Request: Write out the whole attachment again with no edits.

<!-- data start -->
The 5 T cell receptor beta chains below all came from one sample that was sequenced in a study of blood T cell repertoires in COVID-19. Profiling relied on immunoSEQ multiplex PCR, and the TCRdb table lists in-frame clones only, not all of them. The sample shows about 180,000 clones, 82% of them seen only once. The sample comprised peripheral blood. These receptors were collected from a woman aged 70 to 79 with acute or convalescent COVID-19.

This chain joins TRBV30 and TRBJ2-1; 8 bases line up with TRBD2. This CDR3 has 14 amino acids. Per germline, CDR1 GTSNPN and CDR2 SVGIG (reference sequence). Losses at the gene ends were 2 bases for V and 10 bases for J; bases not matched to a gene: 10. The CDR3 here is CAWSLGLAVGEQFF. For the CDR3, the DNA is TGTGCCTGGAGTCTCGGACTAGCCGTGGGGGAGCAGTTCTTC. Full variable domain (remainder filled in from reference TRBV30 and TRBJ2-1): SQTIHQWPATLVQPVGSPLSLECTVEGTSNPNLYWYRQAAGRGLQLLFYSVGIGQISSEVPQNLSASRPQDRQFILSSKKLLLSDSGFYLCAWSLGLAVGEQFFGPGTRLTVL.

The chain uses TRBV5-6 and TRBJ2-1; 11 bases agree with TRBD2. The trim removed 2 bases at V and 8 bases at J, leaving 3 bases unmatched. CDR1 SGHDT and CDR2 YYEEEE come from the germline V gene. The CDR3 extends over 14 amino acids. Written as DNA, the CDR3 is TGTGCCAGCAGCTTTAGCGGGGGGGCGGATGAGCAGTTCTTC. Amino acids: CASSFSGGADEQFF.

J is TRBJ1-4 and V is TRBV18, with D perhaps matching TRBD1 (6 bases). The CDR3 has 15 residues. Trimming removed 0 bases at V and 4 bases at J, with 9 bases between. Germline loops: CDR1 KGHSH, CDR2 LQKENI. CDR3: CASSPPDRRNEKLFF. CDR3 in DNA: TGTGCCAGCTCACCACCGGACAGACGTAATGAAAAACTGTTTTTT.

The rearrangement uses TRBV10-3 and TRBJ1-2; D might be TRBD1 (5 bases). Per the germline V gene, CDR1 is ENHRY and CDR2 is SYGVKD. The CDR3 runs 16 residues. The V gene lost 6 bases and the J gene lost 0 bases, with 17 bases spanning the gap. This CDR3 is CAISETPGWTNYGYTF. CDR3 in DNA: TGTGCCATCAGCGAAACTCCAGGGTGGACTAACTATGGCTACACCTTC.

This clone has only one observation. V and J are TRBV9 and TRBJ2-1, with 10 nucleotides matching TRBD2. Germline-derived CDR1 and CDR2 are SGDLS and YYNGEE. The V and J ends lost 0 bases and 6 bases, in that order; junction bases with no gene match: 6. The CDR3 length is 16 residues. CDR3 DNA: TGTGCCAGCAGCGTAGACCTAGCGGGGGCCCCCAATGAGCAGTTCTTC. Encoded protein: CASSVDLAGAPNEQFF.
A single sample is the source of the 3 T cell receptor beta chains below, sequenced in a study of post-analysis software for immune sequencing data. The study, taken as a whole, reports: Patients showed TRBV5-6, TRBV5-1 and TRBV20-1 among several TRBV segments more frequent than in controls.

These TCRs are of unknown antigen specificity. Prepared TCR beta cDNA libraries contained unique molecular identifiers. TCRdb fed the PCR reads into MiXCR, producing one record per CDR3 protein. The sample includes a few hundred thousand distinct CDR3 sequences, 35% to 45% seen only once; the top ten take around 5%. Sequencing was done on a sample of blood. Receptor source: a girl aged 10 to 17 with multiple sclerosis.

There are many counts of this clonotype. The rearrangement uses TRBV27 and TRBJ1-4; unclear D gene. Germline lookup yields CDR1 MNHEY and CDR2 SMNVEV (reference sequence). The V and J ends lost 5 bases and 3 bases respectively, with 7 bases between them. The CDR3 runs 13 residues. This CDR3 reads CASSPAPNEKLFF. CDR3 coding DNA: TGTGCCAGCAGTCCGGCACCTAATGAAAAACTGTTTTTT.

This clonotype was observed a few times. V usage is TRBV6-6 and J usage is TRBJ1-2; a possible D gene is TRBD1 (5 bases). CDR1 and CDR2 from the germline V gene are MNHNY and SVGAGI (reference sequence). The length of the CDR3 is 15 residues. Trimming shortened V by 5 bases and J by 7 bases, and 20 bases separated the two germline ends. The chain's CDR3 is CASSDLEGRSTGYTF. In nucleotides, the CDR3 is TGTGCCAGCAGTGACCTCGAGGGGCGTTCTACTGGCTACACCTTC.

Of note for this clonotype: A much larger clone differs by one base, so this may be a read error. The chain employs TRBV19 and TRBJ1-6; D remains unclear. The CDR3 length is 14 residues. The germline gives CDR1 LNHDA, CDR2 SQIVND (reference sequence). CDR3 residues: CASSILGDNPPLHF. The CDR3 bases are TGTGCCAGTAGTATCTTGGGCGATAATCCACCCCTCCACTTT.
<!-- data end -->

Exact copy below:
The 5 T cell receptor beta chains below all came from one sample that was sequenced in a study of blood T cell repertoires in COVID-19. Profiling relied on immunoSEQ multiplex PCR, and the TCRdb table lists in-frame clones only, not all of them. The sample shows about 180,000 clones, 82% of them seen only once. The sample comprised peripheral blood. These receptors were collected from a woman aged 70 to 79 with acute or convalescent COVID-19.

This chain joins TRBV30 and TRBJ2-1; 8 bases line up with TRBD2. This CDR3 has 14 amino acids. Per germline, CDR1 GTSNPN and CDR2 SVGIG (reference sequence). Losses at the gene ends were 2 bases for V and 10 bases for J; bases not matched to a gene: 10. The CDR3 here is CAWSLGLAVGEQFF. For the CDR3, the DNA is TGTGCCTGGAGTCTCGGACTAGCCGTGGGGGAGCAGTTCTTC. Full variable domain (remainder filled in from reference TRBV30 and TRBJ2-1): SQTIHQWPATLVQPVGSPLSLECTVEGTSNPNLYWYRQAAGRGLQLLFYSVGIGQISSEVPQNLSASRPQDRQFILSSKKLLLSDSGFYLCAWSLGLAVGEQFFGPGTRLTVL.

The chain uses TRBV5-6 and TRBJ2-1; 11 bases agree with TRBD2. The trim removed 2 bases at V and 8 bases at J, leaving 3 bases unmatched. CDR1 SGHDT and CDR2 YYEEEE come from the germline V gene. The CDR3 extends over 14 amino acids. Written as DNA, the CDR3 is TGTGCCAGCAGCTTTAGCGGGGGGGCGGATGAGCAGTTCTTC. Amino acids: CASSFSGGADEQFF.

J is TRBJ1-4 and V is TRBV18, with D perhaps matching TRBD1 (6 bases). The CDR3 has 15 residues. Trimming removed 0 bases at V and 4 bases at J, with 9 bases between. Germline loops: CDR1 KGHSH, CDR2 LQKENI. CDR3: CASSPPDRRNEKLFF. CDR3 in DNA: TGTGCCAGCTCACCACCGGACAGACGTAATGAAAAACTGTTTTTT.

The rearrangement uses TRBV10-3 and TRBJ1-2; D might be TRBD1 (5 bases). Per the germline V gene, CDR1 is ENHRY and CDR2 is SYGVKD. The CDR3 runs 16 residues. The V gene lost 6 bases and the J gene lost 0 bases, with 17 bases spanning the gap. This CDR3 is CAISETPGWTNYGYTF. CDR3 in DNA: TGTGCCATCAGCGAAACTCCAGGGTGGACTAACTATGGCTACACCTTC.

This clone has only one observation. V and J are TRBV9 and TRBJ2-1, with 10 nucleotides matching TRBD2. Germline-derived CDR1 and CDR2 are SGDLS and YYNGEE. The V and J ends lost 0 bases and 6 bases, in that order; junction bases with no gene match: 6. The CDR3 length is 16 residues. CDR3 DNA: TGTGCCAGCAGCGTAGACCTAGCGGGGGCCCCCAATGAGCAGTTCTTC. Encoded protein: CASSVDLAGAPNEQFF.
A single sample is the source of the 3 T cell receptor beta chains below, sequenced in a study of post-analysis software for immune sequencing data. The study, taken as a whole, reports: Patients showed TRBV5-6, TRBV5-1 and TRBV20-1 among several TRBV segments more frequent than in controls.

These TCRs are of unknown antigen specificity. Prepared TCR beta cDNA libraries contained unique molecular identifiers. TCRdb fed the PCR reads into MiXCR, producing one record per CDR3 protein. The sample includes a few hundred thousand distinct CDR3 sequences, 35% to 45% seen only once; the top ten take around 5%. Sequencing was done on a sample of blood. Receptor source: a girl aged 10 to 17 with multiple sclerosis.

There are many counts of this clonotype. The rearrangement uses TRBV27 and TRBJ1-4; unclear D gene. Germline lookup yields CDR1 MNHEY and CDR2 SMNVEV (reference sequence). The V and J ends lost 5 bases and 3 bases respectively, with 7 bases between them. The CDR3 runs 13 residues. This CDR3 reads CASSPAPNEKLFF. CDR3 coding DNA: TGTGCCAGCAGTCCGGCACCTAATGAAAAACTGTTTTTT.

This clonotype was observed a few times. V usage is TRBV6-6 and J usage is TRBJ1-2; a possible D gene is TRBD1 (5 bases). CDR1 and CDR2 from the germline V gene are MNHNY and SVGAGI (reference sequence). The length of the CDR3 is 15 residues. Trimming shortened V by 5 bases and J by 7 bases, and 20 bases separated the two germline ends. The chain's CDR3 is CASSDLEGRSTGYTF. In nucleotides, the CDR3 is TGTGCCAGCAGTGACCTCGAGGGGCGTTCTACTGGCTACACCTTC.

Of note for this clonotype: A much larger clone differs by one base, so this may be a read error. The chain employs TRBV19 and TRBJ1-6; D remains unclear. The CDR3 length is 14 residues. The germline gives CDR1 LNHDA, CDR2 SQIVND (reference sequence). CDR3 residues: CASSILGDNPPLHF. The CDR3 bases are TGTGCCAGTAGTATCTTGGGCGATAATCCACCCCTCCACTTT.